Jul 13, 2022, 05:55AM

Friend of the Devil

If you’re running with the devil, hellbent on evil, it’s likely you have no friends.

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If you’re running with the devil, hellbent on evil, it’s likely you have no friends. When you’re on the lam, nobody’s watching your back. Extended families of loners, that bunch that form a loose-knit community of rebels who join bands and gangs to become part of something greater. From SF’s Haight Ashbury to NYC’s Lower East Side, the alternative folks gathered. The devil's roots spread with Biblical tales, gangs of fallen angels roamed, right on through Faustian folklore, European poetry and tales of horror fiction. The Mephisto Waltz, dancing with Mr. D, may be a dangerous duet. “Friend of the Devil” is a Grateful Dead song recorded in 1970 on the American Beauty album. The song was re-recorded and covered over 50 times by various artists, including Dylan, Petty, Guns & Roses, plus various iterations of the original Grateful Dead band. Reaching new heights as elevator Muzak. Beating out The Rolling Stones’ “Sympathy for the Devil.” But I’ll still listen to The Stones over the Dead any year.

I never got the Grateful Dead. I know, grasping all those connect-the-dots notes, follow the bouncing freak scenarios. Ken Kesey, the acid tests, riding around America with the Merry Pranksters, commandeered by Neal Cassidy. In the words of Kesey’s son, Zane, “There was always room for another bozo on that bus.” Forget the maddening hordes of deadheads following the Grateful Dead around the country for decades on never-ending tours. The cheap psychedelic windowpane and blotter acid, in 100 hit sheets, fit perfectly in Hallmark greeting cards. Mung bean sprouts and Muenster cheese powerhouse sandwiches, granola and tie-dyed everything. Foul-smelling incense with names like Money, Pussy, Cocaine, and Good Luck. Cloaked the ever present odor of weed and hashish blended with strawberry wine, and patchouli stench. Flipped wigged, spaced-out earth mamas dancing barefoot in the moonlight mud to an extended 40-minute guitar solo. Jerry Garcia, wanking off, noodling away on guitar while the entire crowd tripped out, saw god, death, birth, and rebirth all together, fucked up, balls to the wall.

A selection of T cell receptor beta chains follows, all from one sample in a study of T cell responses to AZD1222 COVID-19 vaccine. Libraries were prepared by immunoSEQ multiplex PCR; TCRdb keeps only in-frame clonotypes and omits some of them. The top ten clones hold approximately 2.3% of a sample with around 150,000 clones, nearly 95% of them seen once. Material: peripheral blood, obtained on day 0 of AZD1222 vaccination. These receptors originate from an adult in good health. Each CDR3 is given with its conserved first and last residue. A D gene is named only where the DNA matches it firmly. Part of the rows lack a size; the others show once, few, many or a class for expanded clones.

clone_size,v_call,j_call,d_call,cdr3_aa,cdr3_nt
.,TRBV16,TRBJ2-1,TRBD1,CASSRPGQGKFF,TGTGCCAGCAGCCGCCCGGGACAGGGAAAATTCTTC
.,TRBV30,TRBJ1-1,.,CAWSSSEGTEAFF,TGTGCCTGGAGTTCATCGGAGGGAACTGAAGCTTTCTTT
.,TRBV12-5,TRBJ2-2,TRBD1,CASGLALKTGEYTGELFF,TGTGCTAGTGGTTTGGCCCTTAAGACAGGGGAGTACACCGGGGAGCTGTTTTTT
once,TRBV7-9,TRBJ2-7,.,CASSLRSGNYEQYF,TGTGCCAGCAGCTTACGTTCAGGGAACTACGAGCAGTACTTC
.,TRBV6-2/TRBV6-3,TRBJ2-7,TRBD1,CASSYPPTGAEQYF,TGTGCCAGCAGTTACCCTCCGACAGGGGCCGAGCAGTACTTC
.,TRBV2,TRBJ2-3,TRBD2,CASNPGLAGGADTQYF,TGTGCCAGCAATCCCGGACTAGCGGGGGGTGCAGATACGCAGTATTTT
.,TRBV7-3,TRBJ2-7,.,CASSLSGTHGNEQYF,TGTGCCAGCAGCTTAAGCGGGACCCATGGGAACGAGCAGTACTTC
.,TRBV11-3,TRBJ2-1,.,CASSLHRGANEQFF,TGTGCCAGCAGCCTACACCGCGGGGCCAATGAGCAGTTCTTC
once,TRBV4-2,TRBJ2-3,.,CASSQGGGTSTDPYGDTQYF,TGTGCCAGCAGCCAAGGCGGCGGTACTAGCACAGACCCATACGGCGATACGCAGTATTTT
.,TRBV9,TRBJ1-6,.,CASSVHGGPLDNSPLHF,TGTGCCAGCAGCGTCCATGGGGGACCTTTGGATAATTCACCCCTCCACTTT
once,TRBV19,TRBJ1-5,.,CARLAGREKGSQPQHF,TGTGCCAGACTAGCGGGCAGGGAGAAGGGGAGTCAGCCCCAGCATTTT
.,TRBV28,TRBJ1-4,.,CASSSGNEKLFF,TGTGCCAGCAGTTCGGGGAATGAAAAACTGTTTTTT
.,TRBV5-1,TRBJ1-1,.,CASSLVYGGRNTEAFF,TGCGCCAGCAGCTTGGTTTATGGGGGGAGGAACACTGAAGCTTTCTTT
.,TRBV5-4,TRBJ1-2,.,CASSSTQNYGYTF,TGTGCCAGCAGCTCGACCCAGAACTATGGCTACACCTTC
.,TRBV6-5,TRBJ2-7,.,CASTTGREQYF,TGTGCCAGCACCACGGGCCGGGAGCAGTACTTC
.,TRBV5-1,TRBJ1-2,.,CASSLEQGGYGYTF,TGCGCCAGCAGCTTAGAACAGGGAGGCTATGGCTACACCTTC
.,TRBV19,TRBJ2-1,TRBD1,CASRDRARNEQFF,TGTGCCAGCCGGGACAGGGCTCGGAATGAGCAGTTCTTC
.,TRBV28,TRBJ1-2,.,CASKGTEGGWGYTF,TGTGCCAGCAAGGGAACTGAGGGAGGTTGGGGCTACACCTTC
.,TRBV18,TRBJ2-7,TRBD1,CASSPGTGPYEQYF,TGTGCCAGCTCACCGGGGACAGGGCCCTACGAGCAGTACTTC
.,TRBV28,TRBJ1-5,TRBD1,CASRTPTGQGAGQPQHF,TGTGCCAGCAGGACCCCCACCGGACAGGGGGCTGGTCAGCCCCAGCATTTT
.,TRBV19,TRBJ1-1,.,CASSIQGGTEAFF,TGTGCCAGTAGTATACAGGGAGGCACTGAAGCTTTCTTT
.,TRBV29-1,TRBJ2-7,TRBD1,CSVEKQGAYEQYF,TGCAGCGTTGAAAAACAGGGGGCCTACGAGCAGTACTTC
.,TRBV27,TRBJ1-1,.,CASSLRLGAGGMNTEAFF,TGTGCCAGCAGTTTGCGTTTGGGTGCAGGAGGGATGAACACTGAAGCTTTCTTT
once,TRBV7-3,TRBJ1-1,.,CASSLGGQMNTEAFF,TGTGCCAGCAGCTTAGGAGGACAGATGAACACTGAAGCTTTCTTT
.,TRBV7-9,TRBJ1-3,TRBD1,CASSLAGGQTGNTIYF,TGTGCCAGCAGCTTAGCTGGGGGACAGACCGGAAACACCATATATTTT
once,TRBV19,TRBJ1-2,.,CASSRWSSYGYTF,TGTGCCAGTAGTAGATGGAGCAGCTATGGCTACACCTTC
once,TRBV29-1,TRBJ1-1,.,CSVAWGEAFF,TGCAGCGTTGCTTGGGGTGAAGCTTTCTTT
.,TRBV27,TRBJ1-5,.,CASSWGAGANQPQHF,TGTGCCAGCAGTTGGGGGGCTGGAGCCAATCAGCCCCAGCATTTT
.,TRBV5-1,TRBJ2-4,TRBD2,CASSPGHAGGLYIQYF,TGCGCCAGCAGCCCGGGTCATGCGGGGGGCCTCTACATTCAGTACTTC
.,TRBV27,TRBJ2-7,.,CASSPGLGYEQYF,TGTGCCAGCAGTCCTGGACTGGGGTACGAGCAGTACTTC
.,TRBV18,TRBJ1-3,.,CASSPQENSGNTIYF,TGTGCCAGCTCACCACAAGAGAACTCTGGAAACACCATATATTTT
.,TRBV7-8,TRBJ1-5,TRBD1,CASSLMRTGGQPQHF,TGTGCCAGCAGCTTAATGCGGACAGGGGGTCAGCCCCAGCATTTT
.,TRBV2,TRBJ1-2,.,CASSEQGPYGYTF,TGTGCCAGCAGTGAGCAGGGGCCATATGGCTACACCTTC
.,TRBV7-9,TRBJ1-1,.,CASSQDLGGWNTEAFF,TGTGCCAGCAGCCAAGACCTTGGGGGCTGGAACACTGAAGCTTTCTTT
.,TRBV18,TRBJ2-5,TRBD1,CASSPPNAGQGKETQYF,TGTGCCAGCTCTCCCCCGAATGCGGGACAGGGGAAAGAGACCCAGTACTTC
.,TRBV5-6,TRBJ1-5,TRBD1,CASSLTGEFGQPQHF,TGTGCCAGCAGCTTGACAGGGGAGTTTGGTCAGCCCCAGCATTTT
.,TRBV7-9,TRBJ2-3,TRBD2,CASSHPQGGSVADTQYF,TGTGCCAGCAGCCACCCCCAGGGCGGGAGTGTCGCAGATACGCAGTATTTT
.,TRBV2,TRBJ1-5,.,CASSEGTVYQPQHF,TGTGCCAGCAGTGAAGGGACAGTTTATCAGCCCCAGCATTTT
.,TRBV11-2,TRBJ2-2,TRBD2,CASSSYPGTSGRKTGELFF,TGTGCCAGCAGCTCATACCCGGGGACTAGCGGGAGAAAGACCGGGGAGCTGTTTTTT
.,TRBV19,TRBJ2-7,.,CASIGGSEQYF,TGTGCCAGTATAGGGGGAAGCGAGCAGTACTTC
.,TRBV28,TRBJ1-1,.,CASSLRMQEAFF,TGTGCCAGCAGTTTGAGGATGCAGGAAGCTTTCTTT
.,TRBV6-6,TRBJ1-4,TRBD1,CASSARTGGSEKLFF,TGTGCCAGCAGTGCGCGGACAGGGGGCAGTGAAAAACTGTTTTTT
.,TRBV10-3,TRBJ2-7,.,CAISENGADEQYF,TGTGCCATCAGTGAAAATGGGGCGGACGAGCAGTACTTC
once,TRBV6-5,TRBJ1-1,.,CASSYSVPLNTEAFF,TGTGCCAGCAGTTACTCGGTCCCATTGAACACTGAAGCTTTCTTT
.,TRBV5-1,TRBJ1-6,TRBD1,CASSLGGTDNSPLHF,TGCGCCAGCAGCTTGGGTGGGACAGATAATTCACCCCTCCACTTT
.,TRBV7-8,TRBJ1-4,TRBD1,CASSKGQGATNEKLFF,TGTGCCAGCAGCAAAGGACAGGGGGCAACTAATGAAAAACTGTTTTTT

The 1950s beat culture spilled over, flooding the 60s afterbirth of flower children, freaks of the hippie revolution. The new generation taking over at a critical mass crossroads. A lot can happen in a decade, and the 1960s were no different. Long hair, freak flags, exotic hallucinogenic drugs, peace, love, and the old devil at it again. From Altamont and the Manson Family murders to mass murder and riots in the streets. Dinner with the devil implies getting in bed with nefarious types, keeping a safe distance from the dangerous and desperate. Those hunted, troubled, unholy souls. The born losers, created in cahoots with less than charitable creatures. Treading on shaky ground. In the music business, it’s called paying your dues. There are all kinds of shady characters to peddle the next big thing to come along.

Out of the mythology of good and evil, right versus wrong, love and hate, the music industry brainwashed youth culture to reject war, big brother government, authoritarian Christian hypocrisy and mass consumer consumption. Not necessarily a bad thing. That is, until rebellion became its own marketing tool. Nothing personified this more than the alternative lifestyles of The Grateful Dead: their legacy became a multi-million dollar juggernaut. The latest infractions include the Ramones, Clash, Sex Pistols and other big-name acts who embraced the almighty dollar. Spearheaded by the Beatles, Stones, and so many other dinosaurs of rock’s big box office, cashing in on counterculture. Is nothing sacred or profane? The prehistoric gods of schlock rock music sellout. Pink Floyd's on tour. Again. Will Jethro Tull be on Broadway? Led Zeppelin will never reunite. Jerry Garcia neckties still sell like crazy hotcakes. From a dude who most likely never wore a tie, and was once quoted saying the tie represents a corporate hangman’s noose. There was a time when rock ‘n’ roll was perceived as a threat to the sanctity of the American way of life. It’s now lame, tame, and common. There’s a little devil on your shoulder telling you to be a rebel. Heaven’s for chumps who believe in the afterlife. All of your friends won’t be there. For now, here, listening to the imaginary music in my head. It sounds like radio static. I can't stand loud music anymore. 


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